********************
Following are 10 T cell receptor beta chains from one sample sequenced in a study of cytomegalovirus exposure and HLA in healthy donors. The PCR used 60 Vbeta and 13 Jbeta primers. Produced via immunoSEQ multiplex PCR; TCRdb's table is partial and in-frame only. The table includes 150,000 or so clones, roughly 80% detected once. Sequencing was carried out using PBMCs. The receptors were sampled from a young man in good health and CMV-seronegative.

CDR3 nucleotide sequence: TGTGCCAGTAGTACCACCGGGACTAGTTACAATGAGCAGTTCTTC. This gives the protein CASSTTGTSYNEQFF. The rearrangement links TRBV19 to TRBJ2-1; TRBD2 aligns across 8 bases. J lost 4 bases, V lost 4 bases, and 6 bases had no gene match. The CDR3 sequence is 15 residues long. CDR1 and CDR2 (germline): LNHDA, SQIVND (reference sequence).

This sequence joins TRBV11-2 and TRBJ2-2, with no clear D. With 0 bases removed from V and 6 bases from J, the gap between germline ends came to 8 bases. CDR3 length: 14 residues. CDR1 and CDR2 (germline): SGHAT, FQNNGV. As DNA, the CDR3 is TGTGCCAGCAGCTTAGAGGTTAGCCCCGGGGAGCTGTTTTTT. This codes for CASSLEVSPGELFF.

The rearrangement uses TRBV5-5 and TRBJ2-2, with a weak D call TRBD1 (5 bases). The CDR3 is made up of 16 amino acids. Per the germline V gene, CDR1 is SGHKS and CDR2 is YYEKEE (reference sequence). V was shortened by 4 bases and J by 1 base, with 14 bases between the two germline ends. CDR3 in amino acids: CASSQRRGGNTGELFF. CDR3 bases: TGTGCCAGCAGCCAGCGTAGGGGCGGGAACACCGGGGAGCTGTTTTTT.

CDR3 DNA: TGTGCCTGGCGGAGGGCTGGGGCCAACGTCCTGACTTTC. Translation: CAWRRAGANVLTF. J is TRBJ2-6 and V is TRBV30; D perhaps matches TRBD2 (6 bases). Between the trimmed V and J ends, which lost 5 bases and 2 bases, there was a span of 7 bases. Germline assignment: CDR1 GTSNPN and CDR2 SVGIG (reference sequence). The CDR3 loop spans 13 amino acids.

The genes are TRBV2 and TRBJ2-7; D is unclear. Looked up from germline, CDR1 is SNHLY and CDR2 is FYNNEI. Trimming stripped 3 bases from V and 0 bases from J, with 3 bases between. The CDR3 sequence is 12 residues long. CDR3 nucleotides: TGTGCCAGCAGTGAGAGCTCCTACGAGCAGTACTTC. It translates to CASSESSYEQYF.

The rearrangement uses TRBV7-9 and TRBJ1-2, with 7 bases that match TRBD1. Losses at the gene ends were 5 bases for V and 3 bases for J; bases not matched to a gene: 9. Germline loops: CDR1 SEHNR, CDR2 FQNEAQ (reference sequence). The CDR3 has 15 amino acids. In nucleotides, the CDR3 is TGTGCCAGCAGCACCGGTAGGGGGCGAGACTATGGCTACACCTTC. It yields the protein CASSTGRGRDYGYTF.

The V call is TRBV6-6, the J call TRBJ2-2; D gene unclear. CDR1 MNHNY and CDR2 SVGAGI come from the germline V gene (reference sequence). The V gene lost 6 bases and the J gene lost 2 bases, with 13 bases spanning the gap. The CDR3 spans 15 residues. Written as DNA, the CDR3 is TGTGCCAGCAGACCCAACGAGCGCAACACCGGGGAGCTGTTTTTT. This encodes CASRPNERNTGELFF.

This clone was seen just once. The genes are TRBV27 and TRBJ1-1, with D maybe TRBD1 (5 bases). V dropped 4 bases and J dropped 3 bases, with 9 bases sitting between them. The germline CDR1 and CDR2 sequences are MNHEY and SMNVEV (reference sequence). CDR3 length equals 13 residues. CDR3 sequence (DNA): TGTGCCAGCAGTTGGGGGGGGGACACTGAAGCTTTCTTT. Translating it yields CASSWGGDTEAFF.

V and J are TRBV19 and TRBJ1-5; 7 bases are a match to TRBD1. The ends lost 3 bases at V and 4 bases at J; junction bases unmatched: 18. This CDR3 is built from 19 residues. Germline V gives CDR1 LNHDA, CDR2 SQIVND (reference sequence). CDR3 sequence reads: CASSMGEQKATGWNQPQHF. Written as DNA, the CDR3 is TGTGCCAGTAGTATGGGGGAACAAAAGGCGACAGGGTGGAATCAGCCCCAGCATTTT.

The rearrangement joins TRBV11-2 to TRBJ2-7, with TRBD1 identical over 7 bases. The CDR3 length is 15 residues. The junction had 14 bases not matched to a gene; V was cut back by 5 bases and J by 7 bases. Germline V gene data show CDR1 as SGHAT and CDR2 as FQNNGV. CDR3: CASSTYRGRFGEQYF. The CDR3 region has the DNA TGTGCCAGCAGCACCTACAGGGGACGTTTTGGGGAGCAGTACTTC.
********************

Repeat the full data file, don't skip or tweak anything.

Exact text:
Following are 10 T cell receptor beta chains from one sample sequenced in a study of cytomegalovirus exposure and HLA in healthy donors. The PCR used 60 Vbeta and 13 Jbeta primers. Produced via immunoSEQ multiplex PCR; TCRdb's table is partial and in-frame only. The table includes 150,000 or so clones, roughly 80% detected once. Sequencing was carried out using PBMCs. The receptors were sampled from a young man in good health and CMV-seronegative.

CDR3 nucleotide sequence: TGTGCCAGTAGTACCACCGGGACTAGTTACAATGAGCAGTTCTTC. This gives the protein CASSTTGTSYNEQFF. The rearrangement links TRBV19 to TRBJ2-1; TRBD2 aligns across 8 bases. J lost 4 bases, V lost 4 bases, and 6 bases had no gene match. The CDR3 sequence is 15 residues long. CDR1 and CDR2 (germline): LNHDA, SQIVND (reference sequence).

This sequence joins TRBV11-2 and TRBJ2-2, with no clear D. With 0 bases removed from V and 6 bases from J, the gap between germline ends came to 8 bases. CDR3 length: 14 residues. CDR1 and CDR2 (germline): SGHAT, FQNNGV. As DNA, the CDR3 is TGTGCCAGCAGCTTAGAGGTTAGCCCCGGGGAGCTGTTTTTT. This codes for CASSLEVSPGELFF.

The rearrangement uses TRBV5-5 and TRBJ2-2, with a weak D call TRBD1 (5 bases). The CDR3 is made up of 16 amino acids. Per the germline V gene, CDR1 is SGHKS and CDR2 is YYEKEE (reference sequence). V was shortened by 4 bases and J by 1 base, with 14 bases between the two germline ends. CDR3 in amino acids: CASSQRRGGNTGELFF. CDR3 bases: TGTGCCAGCAGCCAGCGTAGGGGCGGGAACACCGGGGAGCTGTTTTTT.

CDR3 DNA: TGTGCCTGGCGGAGGGCTGGGGCCAACGTCCTGACTTTC. Translation: CAWRRAGANVLTF. J is TRBJ2-6 and V is TRBV30; D perhaps matches TRBD2 (6 bases). Between the trimmed V and J ends, which lost 5 bases and 2 bases, there was a span of 7 bases. Germline assignment: CDR1 GTSNPN and CDR2 SVGIG (reference sequence). The CDR3 loop spans 13 amino acids.

The genes are TRBV2 and TRBJ2-7; D is unclear. Looked up from germline, CDR1 is SNHLY and CDR2 is FYNNEI. Trimming stripped 3 bases from V and 0 bases from J, with 3 bases between. The CDR3 sequence is 12 residues long. CDR3 nucleotides: TGTGCCAGCAGTGAGAGCTCCTACGAGCAGTACTTC. It translates to CASSESSYEQYF.

The rearrangement uses TRBV7-9 and TRBJ1-2, with 7 bases that match TRBD1. Losses at the gene ends were 5 bases for V and 3 bases for J; bases not matched to a gene: 9. Germline loops: CDR1 SEHNR, CDR2 FQNEAQ (reference sequence). The CDR3 has 15 amino acids. In nucleotides, the CDR3 is TGTGCCAGCAGCACCGGTAGGGGGCGAGACTATGGCTACACCTTC. It yields the protein CASSTGRGRDYGYTF.

The V call is TRBV6-6, the J call TRBJ2-2; D gene unclear. CDR1 MNHNY and CDR2 SVGAGI come from the germline V gene (reference sequence). The V gene lost 6 bases and the J gene lost 2 bases, with 13 bases spanning the gap. The CDR3 spans 15 residues. Written as DNA, the CDR3 is TGTGCCAGCAGACCCAACGAGCGCAACACCGGGGAGCTGTTTTTT. This encodes CASRPNERNTGELFF.

This clone was seen just once. The genes are TRBV27 and TRBJ1-1, with D maybe TRBD1 (5 bases). V dropped 4 bases and J dropped 3 bases, with 9 bases sitting between them. The germline CDR1 and CDR2 sequences are MNHEY and SMNVEV (reference sequence). CDR3 length equals 13 residues. CDR3 sequence (DNA): TGTGCCAGCAGTTGGGGGGGGGACACTGAAGCTTTCTTT. Translating it yields CASSWGGDTEAFF.

V and J are TRBV19 and TRBJ1-5; 7 bases are a match to TRBD1. The ends lost 3 bases at V and 4 bases at J; junction bases unmatched: 18. This CDR3 is built from 19 residues. Germline V gives CDR1 LNHDA, CDR2 SQIVND (reference sequence). CDR3 sequence reads: CASSMGEQKATGWNQPQHF. Written as DNA, the CDR3 is TGTGCCAGTAGTATGGGGGAACAAAAGGCGACAGGGTGGAATCAGCCCCAGCATTTT.

The rearrangement joins TRBV11-2 to TRBJ2-7, with TRBD1 identical over 7 bases. The CDR3 length is 15 residues. The junction had 14 bases not matched to a gene; V was cut back by 5 bases and J by 7 bases. Germline V gene data show CDR1 as SGHAT and CDR2 as FQNNGV. CDR3: CASSTYRGRFGEQYF. The CDR3 region has the DNA TGTGCCAGCAGCACCTACAGGGGACGTTTTGGGGAGCAGTACTTC.